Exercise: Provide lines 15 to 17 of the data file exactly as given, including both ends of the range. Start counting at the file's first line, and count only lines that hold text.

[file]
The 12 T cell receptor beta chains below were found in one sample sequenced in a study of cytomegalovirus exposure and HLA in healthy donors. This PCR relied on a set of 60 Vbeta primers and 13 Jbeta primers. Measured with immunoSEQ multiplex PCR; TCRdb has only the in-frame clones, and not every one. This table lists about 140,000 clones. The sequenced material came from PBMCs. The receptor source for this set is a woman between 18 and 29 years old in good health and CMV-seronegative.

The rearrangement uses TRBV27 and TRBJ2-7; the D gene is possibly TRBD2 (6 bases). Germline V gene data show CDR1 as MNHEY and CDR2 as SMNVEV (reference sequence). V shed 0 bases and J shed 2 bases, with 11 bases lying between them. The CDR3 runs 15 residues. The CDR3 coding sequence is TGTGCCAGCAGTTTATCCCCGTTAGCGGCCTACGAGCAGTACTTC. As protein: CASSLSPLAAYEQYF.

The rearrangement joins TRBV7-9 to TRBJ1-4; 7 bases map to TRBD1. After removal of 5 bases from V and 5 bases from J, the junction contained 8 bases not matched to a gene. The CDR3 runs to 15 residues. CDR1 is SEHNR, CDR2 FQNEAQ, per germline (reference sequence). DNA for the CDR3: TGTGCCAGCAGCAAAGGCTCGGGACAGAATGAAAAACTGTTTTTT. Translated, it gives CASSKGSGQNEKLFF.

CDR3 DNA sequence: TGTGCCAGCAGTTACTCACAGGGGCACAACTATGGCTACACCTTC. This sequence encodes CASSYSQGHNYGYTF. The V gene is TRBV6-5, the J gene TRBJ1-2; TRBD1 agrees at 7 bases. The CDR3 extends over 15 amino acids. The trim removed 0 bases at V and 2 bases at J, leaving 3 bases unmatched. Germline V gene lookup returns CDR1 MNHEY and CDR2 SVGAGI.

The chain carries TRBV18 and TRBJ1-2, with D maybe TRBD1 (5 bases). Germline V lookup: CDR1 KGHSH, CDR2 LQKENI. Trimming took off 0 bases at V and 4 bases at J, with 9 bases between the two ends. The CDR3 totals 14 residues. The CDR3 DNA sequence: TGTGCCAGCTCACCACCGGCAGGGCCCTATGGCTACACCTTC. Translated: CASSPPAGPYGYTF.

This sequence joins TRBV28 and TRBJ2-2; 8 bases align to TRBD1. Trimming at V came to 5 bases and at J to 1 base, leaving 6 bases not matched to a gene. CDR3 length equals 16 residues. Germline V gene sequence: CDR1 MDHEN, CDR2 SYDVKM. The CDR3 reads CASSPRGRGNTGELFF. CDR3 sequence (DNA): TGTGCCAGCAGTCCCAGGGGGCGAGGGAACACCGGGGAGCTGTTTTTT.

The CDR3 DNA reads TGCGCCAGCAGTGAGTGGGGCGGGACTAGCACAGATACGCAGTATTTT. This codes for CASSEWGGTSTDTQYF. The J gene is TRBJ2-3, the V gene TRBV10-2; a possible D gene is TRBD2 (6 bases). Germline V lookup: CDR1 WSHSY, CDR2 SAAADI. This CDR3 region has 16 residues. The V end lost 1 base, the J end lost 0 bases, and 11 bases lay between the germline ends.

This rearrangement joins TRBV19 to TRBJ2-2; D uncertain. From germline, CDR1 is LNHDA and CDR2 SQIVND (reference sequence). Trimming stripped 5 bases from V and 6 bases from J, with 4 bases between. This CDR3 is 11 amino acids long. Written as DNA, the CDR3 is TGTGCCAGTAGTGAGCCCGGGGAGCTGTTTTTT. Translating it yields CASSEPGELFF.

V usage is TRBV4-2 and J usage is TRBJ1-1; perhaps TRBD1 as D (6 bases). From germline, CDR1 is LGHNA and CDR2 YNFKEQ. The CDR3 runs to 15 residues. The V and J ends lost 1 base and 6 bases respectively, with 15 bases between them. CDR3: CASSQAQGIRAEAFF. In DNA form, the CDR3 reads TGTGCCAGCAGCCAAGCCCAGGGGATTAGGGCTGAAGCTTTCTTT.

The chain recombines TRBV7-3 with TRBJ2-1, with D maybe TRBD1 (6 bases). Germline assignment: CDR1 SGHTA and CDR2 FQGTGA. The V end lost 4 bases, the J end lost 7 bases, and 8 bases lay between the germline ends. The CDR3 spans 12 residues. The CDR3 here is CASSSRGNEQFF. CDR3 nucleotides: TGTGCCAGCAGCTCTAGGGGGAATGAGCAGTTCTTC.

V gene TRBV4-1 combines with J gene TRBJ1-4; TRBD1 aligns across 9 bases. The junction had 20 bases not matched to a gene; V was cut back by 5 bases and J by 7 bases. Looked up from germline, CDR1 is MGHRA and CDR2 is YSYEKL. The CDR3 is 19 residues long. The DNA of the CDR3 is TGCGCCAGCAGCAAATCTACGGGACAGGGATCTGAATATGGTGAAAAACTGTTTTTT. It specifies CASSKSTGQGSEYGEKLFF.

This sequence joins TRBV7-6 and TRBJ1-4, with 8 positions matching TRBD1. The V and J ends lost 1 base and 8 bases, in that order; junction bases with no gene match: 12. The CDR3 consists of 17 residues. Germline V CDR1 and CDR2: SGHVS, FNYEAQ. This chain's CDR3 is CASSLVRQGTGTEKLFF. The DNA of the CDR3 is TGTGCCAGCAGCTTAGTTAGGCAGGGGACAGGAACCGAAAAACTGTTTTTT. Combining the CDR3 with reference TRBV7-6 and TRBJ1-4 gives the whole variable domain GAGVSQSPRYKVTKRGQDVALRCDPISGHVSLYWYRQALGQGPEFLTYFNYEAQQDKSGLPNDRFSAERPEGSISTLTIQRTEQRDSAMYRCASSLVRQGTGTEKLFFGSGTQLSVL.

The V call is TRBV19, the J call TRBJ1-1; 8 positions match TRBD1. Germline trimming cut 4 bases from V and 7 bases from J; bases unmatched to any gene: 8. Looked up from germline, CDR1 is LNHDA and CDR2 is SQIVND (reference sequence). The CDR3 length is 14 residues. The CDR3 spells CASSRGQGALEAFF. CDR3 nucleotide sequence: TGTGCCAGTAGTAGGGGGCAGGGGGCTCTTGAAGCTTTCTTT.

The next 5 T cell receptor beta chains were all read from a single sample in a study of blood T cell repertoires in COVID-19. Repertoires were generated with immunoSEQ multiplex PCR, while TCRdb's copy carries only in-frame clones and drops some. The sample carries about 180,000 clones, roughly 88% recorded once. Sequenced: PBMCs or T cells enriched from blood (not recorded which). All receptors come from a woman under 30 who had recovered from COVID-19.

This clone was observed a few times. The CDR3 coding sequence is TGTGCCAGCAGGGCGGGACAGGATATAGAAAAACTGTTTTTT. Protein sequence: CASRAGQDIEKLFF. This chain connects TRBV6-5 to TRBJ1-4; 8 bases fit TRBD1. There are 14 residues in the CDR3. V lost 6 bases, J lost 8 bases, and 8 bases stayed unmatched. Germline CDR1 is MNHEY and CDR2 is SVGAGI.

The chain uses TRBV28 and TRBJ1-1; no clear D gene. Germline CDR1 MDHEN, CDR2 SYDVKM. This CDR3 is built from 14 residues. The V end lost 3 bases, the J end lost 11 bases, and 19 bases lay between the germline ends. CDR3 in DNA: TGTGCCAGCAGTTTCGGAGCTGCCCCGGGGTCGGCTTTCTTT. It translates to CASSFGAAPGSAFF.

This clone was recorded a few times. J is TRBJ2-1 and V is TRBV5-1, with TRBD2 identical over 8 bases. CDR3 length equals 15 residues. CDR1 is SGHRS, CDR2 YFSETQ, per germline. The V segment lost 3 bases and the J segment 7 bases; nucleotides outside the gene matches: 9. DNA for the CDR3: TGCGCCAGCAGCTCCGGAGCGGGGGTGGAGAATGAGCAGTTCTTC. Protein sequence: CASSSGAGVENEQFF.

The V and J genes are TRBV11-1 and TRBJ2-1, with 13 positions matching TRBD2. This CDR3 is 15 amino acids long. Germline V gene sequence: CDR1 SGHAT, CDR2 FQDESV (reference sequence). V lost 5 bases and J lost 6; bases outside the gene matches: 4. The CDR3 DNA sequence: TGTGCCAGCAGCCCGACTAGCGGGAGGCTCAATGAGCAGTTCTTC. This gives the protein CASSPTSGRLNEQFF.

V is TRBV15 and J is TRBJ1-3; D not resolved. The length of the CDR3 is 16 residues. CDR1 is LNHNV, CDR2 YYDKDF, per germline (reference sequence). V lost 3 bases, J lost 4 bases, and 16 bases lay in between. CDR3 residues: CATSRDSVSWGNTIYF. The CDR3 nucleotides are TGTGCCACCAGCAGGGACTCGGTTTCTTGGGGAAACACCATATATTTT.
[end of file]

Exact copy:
This clone was observed a few times. The CDR3 coding sequence is TGTGCCAGCAGGGCGGGACAGGATATAGAAAAACTGTTTTTT. Protein sequence: CASRAGQDIEKLFF. This chain connects TRBV6-5 to TRBJ1-4; 8 bases fit TRBD1. There are 14 residues in the CDR3. V lost 6 bases, J lost 8 bases, and 8 bases stayed unmatched. Germline CDR1 is MNHEY and CDR2 is SVGAGI.

The chain uses TRBV28 and TRBJ1-1; no clear D gene. Germline CDR1 MDHEN, CDR2 SYDVKM. This CDR3 is built from 14 residues. The V end lost 3 bases, the J end lost 11 bases, and 19 bases lay between the germline ends. CDR3 in DNA: TGTGCCAGCAGTTTCGGAGCTGCCCCGGGGTCGGCTTTCTTT. It translates to CASSFGAAPGSAFF.

This clone was recorded a few times. J is TRBJ2-1 and V is TRBV5-1, with TRBD2 identical over 8 bases. CDR3 length equals 15 residues. CDR1 is SGHRS, CDR2 YFSETQ, per germline. The V segment lost 3 bases and the J segment 7 bases; nucleotides outside the gene matches: 9. DNA for the CDR3: TGCGCCAGCAGCTCCGGAGCGGGGGTGGAGAATGAGCAGTTCTTC. Protein sequence: CASSSGAGVENEQFF.